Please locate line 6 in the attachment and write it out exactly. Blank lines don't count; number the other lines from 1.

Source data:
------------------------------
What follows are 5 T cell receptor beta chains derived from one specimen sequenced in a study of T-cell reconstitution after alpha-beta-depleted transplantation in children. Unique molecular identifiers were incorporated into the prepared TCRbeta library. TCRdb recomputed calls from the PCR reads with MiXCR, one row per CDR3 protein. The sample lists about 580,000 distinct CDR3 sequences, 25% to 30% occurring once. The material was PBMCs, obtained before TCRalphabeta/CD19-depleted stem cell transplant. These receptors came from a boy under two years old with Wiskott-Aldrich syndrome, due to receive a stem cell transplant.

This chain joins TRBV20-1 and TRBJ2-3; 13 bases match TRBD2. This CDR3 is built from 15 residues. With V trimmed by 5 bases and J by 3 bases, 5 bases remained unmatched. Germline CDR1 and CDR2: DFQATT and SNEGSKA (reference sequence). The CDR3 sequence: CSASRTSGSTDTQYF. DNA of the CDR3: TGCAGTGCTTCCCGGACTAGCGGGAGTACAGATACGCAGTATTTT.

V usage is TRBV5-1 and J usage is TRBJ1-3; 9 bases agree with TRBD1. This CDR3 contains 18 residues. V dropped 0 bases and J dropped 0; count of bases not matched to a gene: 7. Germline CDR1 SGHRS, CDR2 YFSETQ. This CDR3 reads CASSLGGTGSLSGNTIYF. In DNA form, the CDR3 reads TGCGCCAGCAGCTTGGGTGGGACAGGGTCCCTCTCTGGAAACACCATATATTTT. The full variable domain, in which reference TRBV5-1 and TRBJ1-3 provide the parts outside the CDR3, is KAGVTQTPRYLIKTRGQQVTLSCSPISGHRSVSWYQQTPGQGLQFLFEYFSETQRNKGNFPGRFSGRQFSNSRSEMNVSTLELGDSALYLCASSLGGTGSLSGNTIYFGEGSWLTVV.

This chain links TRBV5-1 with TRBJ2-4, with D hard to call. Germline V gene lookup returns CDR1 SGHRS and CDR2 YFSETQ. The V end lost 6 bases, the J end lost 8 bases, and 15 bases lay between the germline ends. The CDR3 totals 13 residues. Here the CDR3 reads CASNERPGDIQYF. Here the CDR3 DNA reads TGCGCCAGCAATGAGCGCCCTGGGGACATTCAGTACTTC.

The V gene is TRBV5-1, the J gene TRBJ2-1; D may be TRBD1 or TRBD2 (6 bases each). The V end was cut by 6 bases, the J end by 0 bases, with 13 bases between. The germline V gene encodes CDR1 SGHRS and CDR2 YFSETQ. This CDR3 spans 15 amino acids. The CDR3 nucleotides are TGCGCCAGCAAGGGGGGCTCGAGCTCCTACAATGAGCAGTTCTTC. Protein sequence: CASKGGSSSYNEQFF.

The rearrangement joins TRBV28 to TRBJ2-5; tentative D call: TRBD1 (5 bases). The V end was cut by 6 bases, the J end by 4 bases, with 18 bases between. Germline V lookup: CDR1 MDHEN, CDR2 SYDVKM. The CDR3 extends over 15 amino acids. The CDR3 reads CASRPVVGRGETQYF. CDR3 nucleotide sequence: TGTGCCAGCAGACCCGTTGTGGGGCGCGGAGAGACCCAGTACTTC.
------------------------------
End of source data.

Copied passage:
The rearrangement joins TRBV28 to TRBJ2-5; tentative D call: TRBD1 (5 bases). The V end was cut by 6 bases, the J end by 4 bases, with 18 bases between. Germline V lookup: CDR1 MDHEN, CDR2 SYDVKM. The CDR3 extends over 15 amino acids. The CDR3 reads CASRPVVGRGETQYF. CDR3 nucleotide sequence: TGTGCCAGCAGACCCGTTGTGGGGCGCGGAGAGACCCAGTACTTC.